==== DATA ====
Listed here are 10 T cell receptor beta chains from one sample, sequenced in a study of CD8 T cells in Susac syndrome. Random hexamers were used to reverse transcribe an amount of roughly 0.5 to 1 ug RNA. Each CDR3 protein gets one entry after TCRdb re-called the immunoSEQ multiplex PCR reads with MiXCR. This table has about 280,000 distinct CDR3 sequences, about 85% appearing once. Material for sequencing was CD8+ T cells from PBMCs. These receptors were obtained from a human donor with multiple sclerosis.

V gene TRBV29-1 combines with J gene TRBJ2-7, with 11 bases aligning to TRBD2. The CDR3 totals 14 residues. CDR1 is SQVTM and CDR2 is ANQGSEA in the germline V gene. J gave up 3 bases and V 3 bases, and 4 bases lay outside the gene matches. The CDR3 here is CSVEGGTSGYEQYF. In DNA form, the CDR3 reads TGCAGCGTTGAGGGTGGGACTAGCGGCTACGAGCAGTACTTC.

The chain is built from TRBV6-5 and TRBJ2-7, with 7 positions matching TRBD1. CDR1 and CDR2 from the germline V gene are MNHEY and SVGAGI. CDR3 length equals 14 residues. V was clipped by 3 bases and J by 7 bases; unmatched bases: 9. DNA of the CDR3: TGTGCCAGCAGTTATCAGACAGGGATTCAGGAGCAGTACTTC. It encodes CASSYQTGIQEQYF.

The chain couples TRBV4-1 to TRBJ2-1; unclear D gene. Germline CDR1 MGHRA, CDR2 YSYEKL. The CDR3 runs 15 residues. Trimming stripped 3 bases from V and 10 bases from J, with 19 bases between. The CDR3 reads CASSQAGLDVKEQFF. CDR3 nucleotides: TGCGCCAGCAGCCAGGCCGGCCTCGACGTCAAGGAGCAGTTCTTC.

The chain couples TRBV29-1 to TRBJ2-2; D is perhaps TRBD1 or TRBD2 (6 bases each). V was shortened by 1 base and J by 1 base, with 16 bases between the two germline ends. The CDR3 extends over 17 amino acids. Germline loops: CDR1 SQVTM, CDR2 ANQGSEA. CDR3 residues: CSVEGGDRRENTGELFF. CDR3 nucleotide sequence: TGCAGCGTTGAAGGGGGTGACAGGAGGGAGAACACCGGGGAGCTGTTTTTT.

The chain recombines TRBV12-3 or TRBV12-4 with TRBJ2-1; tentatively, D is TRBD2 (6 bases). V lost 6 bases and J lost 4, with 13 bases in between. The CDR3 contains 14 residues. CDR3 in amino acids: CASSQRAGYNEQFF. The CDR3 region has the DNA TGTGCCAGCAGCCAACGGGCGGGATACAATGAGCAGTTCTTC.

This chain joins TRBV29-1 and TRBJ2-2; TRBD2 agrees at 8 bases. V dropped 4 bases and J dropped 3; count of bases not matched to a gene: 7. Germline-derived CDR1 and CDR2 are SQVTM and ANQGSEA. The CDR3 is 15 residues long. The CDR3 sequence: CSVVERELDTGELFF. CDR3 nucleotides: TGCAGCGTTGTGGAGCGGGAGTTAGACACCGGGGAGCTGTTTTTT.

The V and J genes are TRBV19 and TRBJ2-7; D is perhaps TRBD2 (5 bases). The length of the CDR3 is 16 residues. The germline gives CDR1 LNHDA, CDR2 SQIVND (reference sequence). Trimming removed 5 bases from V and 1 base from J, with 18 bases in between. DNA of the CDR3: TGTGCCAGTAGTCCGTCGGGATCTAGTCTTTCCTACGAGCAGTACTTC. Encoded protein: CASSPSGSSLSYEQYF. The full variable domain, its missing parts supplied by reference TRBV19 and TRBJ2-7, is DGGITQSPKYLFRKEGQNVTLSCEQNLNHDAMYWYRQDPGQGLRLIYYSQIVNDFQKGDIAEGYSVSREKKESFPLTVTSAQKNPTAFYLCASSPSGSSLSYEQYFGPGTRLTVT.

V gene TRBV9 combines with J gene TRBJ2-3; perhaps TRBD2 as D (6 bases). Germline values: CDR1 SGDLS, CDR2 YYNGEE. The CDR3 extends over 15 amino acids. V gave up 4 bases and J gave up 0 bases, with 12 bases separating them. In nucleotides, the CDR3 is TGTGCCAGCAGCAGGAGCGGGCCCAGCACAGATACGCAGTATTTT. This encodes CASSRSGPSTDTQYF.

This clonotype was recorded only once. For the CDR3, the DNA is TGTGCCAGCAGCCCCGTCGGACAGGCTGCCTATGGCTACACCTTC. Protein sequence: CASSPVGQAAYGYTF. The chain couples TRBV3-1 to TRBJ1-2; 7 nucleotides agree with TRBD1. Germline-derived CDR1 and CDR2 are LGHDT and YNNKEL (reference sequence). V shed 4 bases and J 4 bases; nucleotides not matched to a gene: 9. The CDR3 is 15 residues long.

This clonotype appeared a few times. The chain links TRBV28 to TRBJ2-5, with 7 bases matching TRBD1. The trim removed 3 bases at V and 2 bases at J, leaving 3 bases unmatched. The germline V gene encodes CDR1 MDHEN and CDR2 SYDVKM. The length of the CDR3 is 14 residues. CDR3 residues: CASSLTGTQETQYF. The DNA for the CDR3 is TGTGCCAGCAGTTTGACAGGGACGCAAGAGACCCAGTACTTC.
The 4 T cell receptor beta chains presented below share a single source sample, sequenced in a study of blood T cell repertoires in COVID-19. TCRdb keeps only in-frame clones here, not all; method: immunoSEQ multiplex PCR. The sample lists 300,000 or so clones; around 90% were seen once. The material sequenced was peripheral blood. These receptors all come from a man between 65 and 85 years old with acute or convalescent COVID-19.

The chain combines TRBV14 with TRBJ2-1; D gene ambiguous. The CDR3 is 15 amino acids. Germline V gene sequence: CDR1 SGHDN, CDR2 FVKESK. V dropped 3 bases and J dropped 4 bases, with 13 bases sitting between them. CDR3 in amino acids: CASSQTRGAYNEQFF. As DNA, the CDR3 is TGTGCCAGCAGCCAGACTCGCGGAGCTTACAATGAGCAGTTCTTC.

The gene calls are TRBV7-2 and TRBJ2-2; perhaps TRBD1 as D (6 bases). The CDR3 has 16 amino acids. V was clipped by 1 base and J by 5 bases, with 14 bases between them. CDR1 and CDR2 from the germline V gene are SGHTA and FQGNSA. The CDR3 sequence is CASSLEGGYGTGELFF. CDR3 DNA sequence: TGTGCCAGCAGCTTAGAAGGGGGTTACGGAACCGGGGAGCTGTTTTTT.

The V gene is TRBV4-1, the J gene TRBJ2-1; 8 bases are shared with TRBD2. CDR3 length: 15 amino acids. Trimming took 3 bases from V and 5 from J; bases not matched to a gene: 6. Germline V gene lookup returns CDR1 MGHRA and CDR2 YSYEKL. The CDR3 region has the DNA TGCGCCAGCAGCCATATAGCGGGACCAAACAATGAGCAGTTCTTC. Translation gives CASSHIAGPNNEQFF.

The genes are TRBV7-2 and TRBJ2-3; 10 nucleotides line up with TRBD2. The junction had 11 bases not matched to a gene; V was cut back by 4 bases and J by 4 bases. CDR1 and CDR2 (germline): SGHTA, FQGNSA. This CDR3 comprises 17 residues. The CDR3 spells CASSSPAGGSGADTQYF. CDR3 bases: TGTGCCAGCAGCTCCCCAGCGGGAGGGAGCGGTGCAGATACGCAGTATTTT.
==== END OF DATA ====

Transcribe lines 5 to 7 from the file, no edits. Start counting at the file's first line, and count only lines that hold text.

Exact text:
The chain couples TRBV29-1 to TRBJ2-2; D is perhaps TRBD1 or TRBD2 (6 bases each). V was shortened by 1 base and J by 1 base, with 16 bases between the two germline ends. The CDR3 extends over 17 amino acids. Germline loops: CDR1 SQVTM, CDR2 ANQGSEA. CDR3 residues: CSVEGGDRRENTGELFF. CDR3 nucleotide sequence: TGCAGCGTTGAAGGGGGTGACAGGAGGGAGAACACCGGGGAGCTGTTTTTT.

The chain recombines TRBV12-3 or TRBV12-4 with TRBJ2-1; tentatively, D is TRBD2 (6 bases). V lost 6 bases and J lost 4, with 13 bases in between. The CDR3 contains 14 residues. CDR3 in amino acids: CASSQRAGYNEQFF. The CDR3 region has the DNA TGTGCCAGCAGCCAACGGGCGGGATACAATGAGCAGTTCTTC.

This chain joins TRBV29-1 and TRBJ2-2; TRBD2 agrees at 8 bases. V dropped 4 bases and J dropped 3; count of bases not matched to a gene: 7. Germline-derived CDR1 and CDR2 are SQVTM and ANQGSEA. The CDR3 is 15 residues long. The CDR3 sequence: CSVVERELDTGELFF. CDR3 nucleotides: TGCAGCGTTGTGGAGCGGGAGTTAGACACCGGGGAGCTGTTTTTT.